Staying Fat For Sarah Byrnes Summary

Chris Crutcher

Staying Fat For Sarah Byrnes

  • Plot overview and analysis written by an experienced literary critic.
  • Full study guide for this title currently under development.
  • To be notified when we launch a full study guide, please contact us.

Staying Fat For Sarah Byrnes Summary

SuperSummary, a modern alternative to SparkNotes and CliffsNotes, offers high-quality study guides that feature detailed chapter summaries and analysis of major themes, characters, quotes, and essay topics.  This one-page guide includes a plot summary and brief analysis of Staying Fat For Sarah Byrnes by Chris Crutcher.

Staying Fat for Sarah Byrnes, a 1993 young adult novel by Chris Crutcher, tells the story of a boy who is worried about losing his best friend and the ways that our secrets can ultimately destroy our lives.

Eric “Moby” Calhoun’s best friend, Sarah, is in a mental hospital in a catatonic state. While he is visiting, the staff suggests he reminisce about some of their memories to see if that will help improve her condition. They have been friends for a long time, and he begins to remember some of the things they have been through.

She insists on being called Sarah Byrnes. When they meet, he is extremely overweight, and she has burn scars on her hands and face. Because they are picked on, they rely on each other and create a newspaper,Crispy Pork Rinds. They focus their articles on the bully Dale. What Moby does not know is that Dale and Sarah share a secret. Sarah tells Dale things that she does not tell Moby. As a result, they become friends.

When Eric joins the swim team, the exercise does him good. As he begins to lose weight, he worries about not being an outcast anymore and losing his friend. He continues to eat and eat, trying to stay overweight for her sake.

As he tells these stories, he decides to find Dale again. He discovers that Sarah’s father is abusive, and her facial scarring wasnot an accident. Once this information comes out, Sarah begins talking to Eric—she has been pretending to be catatonic. Her father’s abuse is getting worse, and the hospital is the only place she feels safe. Her father is starting to suspect something is up, and it will not be long before she is sent home again.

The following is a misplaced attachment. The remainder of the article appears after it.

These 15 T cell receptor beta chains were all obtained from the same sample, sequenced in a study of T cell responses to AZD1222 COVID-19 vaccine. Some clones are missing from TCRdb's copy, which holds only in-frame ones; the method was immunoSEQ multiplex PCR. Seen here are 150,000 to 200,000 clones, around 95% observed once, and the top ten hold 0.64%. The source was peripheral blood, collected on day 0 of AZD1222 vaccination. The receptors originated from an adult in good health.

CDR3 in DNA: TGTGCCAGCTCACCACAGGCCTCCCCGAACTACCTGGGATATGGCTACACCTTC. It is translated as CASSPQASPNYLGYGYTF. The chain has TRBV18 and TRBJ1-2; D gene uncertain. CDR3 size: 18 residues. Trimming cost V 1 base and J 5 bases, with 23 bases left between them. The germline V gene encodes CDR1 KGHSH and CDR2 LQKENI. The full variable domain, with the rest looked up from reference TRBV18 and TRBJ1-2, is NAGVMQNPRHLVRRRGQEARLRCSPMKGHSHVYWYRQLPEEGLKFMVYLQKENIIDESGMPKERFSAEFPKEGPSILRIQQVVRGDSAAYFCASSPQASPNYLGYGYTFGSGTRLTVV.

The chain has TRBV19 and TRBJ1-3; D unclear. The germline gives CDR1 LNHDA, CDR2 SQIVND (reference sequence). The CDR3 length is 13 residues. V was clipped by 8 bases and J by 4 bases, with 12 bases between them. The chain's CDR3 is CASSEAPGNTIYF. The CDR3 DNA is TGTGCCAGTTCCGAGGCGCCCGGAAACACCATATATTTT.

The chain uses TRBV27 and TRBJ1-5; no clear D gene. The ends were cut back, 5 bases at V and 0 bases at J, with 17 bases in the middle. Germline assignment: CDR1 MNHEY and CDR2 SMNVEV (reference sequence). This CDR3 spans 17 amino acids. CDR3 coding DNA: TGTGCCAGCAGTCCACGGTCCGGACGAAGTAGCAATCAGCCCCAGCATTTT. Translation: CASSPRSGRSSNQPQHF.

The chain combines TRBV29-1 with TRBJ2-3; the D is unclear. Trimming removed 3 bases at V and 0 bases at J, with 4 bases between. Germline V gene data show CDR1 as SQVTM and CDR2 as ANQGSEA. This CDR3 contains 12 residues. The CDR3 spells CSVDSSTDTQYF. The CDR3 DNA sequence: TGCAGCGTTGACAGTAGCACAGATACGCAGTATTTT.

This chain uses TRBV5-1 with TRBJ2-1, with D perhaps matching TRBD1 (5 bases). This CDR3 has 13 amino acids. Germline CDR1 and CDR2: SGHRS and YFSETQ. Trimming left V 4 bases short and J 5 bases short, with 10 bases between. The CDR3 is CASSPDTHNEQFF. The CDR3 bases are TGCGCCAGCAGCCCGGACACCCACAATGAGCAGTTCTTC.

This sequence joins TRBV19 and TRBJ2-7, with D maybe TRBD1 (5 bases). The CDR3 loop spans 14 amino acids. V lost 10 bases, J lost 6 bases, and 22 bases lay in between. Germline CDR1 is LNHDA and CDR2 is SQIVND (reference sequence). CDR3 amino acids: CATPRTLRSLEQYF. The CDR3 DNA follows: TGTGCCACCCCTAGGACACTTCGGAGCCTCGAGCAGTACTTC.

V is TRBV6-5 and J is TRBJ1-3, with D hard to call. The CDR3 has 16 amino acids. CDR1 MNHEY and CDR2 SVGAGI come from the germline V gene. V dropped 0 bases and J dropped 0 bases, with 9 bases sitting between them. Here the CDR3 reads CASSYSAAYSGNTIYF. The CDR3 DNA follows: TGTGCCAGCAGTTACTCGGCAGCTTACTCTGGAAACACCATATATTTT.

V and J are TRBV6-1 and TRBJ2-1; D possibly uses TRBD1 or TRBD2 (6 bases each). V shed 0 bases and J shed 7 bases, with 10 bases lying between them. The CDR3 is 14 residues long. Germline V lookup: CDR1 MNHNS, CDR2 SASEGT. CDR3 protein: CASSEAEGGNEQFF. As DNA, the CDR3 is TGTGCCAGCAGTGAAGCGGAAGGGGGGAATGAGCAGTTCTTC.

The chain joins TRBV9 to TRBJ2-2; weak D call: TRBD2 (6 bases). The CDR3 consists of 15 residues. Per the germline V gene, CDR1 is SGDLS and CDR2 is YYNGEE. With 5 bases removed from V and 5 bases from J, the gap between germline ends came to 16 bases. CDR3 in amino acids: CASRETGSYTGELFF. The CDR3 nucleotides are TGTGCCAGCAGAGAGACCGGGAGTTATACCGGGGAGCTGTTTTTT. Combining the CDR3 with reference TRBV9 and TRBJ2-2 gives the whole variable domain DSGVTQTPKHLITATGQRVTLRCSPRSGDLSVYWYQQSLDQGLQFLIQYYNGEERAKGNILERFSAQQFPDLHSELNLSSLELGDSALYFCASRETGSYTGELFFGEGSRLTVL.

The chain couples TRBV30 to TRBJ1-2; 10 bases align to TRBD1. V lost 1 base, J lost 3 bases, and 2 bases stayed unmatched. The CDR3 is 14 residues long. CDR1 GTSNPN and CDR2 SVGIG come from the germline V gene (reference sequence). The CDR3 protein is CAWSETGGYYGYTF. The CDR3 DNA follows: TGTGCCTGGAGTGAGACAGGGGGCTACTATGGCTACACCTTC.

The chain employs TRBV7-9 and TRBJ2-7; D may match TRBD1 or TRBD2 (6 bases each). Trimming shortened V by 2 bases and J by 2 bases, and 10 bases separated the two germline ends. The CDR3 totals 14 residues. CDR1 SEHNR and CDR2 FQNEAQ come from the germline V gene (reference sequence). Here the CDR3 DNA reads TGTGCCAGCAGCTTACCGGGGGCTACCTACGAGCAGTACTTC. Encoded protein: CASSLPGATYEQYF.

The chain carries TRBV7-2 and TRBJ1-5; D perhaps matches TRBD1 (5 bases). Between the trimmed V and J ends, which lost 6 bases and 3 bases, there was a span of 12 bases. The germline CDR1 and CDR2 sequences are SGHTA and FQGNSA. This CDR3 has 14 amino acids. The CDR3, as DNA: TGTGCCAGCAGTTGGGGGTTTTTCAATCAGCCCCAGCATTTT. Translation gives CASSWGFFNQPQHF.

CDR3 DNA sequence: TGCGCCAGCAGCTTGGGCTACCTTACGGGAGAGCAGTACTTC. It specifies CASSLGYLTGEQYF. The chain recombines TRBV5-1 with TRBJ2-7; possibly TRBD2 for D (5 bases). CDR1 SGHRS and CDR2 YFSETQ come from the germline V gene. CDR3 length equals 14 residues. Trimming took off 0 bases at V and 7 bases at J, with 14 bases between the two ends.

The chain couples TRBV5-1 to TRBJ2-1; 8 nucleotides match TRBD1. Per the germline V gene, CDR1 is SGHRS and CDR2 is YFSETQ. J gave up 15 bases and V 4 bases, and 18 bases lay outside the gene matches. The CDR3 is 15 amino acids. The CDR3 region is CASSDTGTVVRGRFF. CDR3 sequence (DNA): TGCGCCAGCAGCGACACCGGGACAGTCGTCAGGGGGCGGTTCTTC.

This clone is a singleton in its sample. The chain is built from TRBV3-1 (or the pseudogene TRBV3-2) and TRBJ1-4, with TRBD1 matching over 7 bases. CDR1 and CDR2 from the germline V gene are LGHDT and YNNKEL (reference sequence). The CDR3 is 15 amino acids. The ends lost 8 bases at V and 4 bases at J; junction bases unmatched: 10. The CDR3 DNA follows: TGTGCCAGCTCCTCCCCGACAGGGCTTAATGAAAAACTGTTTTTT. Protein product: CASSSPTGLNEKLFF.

Eric doesnot know what to do, and he ends up telling everything to his swim coach and mentor, Ms. Lemry. She thinks for a bit, and then comes up with a plan to hide Sarah in the attic above herapartment. Sarah is forced to run from the hospital to keep her father from taking her home, and Ms. Lemry takes her in. They decide that Sarah’s mother might be able to help her, but when they find her, she refuses.

While they are gone, Sarah’s father attacks Moby to try to find out where Sarah is. He cuts Moby on the face and stabs him in the back. He runs to Dale who, along with his father, gets him medical help. Moby’s mother’s boyfriend figures out where Sarah’s father is hiding, and the police finally have a reason to arrest him. He is sentenced to twenty years in prison.

Ms. Lemry and her husband adopt Sarah, giving her a second chance at having the family she couldnot have with her parents.

One of the major themes of the novel is friendship. Sarah and Moby develop a bond through their mutual trauma at school and rely on each other even as things begin to improve for Moby. Many times when things improve for one person, the other is left behind. Instead, Moby goes to great lengths to retain his outcast status to support his friend.

Another major theme is what it is like to be an outcast and to carry a secret. Moby earns his nickname by being overweight. Sarah has terrible burn scars from what she says was an accident in her childhood, but it turns out she is holding on to the secret that her dad was the cause. She only reveals this to Moby after Dale tells him. These secrets take a toll on Sarah’s life causing her to refrain from seeking help, to consider suicide, and finally to hatch a plan to fake a mental illness.

Once she owns up to what is happening, the course of her life begins to change. Moby tells his mentor and coach. She can give Sarah refuge until they find her mom. When her mom cannot help, the coach adopts Sarah once her father is in prison.

Body image is another issue in the novel that each character must come to terms with. Both Moby and Sarah frequently reduce themselves to their body image, believing it makes them less worthy of affection or respect. As the novel progresses, they both learn that they are more than what their bodies look like. Their negative feelings about their body image fade throughout the events of the book.

The novel is dark at times, but it is a good look into how true friendship can help a person through a serious challenge. Moby and Sarah find each other, and because of that, they can find a way to handle their problems and begin the kind of life they want to be living.